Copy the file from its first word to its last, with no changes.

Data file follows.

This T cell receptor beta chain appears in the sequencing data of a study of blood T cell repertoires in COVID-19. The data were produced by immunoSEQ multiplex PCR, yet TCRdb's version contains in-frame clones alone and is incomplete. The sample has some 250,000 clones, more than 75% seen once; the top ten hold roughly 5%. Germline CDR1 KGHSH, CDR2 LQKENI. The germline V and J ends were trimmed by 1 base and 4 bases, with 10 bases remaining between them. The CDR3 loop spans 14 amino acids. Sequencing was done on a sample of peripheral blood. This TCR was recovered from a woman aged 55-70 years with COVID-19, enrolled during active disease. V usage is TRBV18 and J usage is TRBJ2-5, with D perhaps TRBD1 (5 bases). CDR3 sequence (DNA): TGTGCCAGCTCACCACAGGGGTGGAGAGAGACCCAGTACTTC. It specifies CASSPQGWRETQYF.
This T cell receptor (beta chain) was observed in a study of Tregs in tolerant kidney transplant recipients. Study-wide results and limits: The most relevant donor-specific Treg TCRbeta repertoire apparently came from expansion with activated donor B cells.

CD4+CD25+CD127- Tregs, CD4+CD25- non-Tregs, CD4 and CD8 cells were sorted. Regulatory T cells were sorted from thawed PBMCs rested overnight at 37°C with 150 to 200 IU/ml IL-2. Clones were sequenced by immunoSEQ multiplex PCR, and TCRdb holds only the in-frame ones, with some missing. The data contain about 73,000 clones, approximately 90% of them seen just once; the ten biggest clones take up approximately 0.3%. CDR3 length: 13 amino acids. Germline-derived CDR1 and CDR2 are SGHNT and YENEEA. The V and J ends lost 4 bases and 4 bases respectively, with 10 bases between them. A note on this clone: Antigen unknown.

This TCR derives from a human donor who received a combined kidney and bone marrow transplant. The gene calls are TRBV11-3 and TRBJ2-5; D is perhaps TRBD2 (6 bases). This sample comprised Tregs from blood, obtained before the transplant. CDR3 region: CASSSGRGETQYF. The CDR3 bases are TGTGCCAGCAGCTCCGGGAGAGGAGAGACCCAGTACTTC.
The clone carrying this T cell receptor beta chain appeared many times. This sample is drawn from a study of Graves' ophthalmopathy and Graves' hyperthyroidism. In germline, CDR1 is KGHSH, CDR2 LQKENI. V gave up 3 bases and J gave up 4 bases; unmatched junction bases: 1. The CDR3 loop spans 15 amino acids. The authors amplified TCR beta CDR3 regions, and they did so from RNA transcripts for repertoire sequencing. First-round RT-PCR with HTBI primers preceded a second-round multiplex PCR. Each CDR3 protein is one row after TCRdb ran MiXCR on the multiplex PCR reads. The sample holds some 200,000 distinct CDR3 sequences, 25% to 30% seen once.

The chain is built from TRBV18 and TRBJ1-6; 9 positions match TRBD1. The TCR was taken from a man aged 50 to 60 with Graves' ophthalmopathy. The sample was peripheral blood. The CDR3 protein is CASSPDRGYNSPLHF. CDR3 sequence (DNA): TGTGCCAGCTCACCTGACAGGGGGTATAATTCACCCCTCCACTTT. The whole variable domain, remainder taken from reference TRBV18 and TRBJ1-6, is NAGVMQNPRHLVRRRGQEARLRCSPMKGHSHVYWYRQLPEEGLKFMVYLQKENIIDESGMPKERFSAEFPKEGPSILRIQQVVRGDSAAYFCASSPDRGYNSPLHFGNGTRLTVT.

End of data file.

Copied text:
This T cell receptor beta chain appears in the sequencing data of a study of blood T cell repertoires in COVID-19. The data were produced by immunoSEQ multiplex PCR, yet TCRdb's version contains in-frame clones alone and is incomplete. The sample has some 250,000 clones, more than 75% seen once; the top ten hold roughly 5%. Germline CDR1 KGHSH, CDR2 LQKENI. The germline V and J ends were trimmed by 1 base and 4 bases, with 10 bases remaining between them. The CDR3 loop spans 14 amino acids. Sequencing was done on a sample of peripheral blood. This TCR was recovered from a woman aged 55-70 years with COVID-19, enrolled during active disease. V usage is TRBV18 and J usage is TRBJ2-5, with D perhaps TRBD1 (5 bases). CDR3 sequence (DNA): TGTGCCAGCTCACCACAGGGGTGGAGAGAGACCCAGTACTTC. It specifies CASSPQGWRETQYF.
This T cell receptor (beta chain) was observed in a study of Tregs in tolerant kidney transplant recipients. Study-wide results and limits: The most relevant donor-specific Treg TCRbeta repertoire apparently came from expansion with activated donor B cells.

CD4+CD25+CD127- Tregs, CD4+CD25- non-Tregs, CD4 and CD8 cells were sorted. Regulatory T cells were sorted from thawed PBMCs rested overnight at 37°C with 150 to 200 IU/ml IL-2. Clones were sequenced by immunoSEQ multiplex PCR, and TCRdb holds only the in-frame ones, with some missing. The data contain about 73,000 clones, approximately 90% of them seen just once; the ten biggest clones take up approximately 0.3%. CDR3 length: 13 amino acids. Germline-derived CDR1 and CDR2 are SGHNT and YENEEA. The V and J ends lost 4 bases and 4 bases respectively, with 10 bases between them. A note on this clone: Antigen unknown.

This TCR derives from a human donor who received a combined kidney and bone marrow transplant. The gene calls are TRBV11-3 and TRBJ2-5; D is perhaps TRBD2 (6 bases). This sample comprised Tregs from blood, obtained before the transplant. CDR3 region: CASSSGRGETQYF. The CDR3 bases are TGTGCCAGCAGCTCCGGGAGAGGAGAGACCCAGTACTTC.
The clone carrying this T cell receptor beta chain appeared many times. This sample is drawn from a study of Graves' ophthalmopathy and Graves' hyperthyroidism. In germline, CDR1 is KGHSH, CDR2 LQKENI. V gave up 3 bases and J gave up 4 bases; unmatched junction bases: 1. The CDR3 loop spans 15 amino acids. The authors amplified TCR beta CDR3 regions, and they did so from RNA transcripts for repertoire sequencing. First-round RT-PCR with HTBI primers preceded a second-round multiplex PCR. Each CDR3 protein is one row after TCRdb ran MiXCR on the multiplex PCR reads. The sample holds some 200,000 distinct CDR3 sequences, 25% to 30% seen once.

The chain is built from TRBV18 and TRBJ1-6; 9 positions match TRBD1. The TCR was taken from a man aged 50 to 60 with Graves' ophthalmopathy. The sample was peripheral blood. The CDR3 protein is CASSPDRGYNSPLHF. CDR3 sequence (DNA): TGTGCCAGCTCACCTGACAGGGGGTATAATTCACCCCTCCACTTT. The whole variable domain, remainder taken from reference TRBV18 and TRBJ1-6, is NAGVMQNPRHLVRRRGQEARLRCSPMKGHSHVYWYRQLPEEGLKFMVYLQKENIIDESGMPKERFSAEFPKEGPSILRIQQVVRGDSAAYFCASSPDRGYNSPLHFGNGTRLTVT.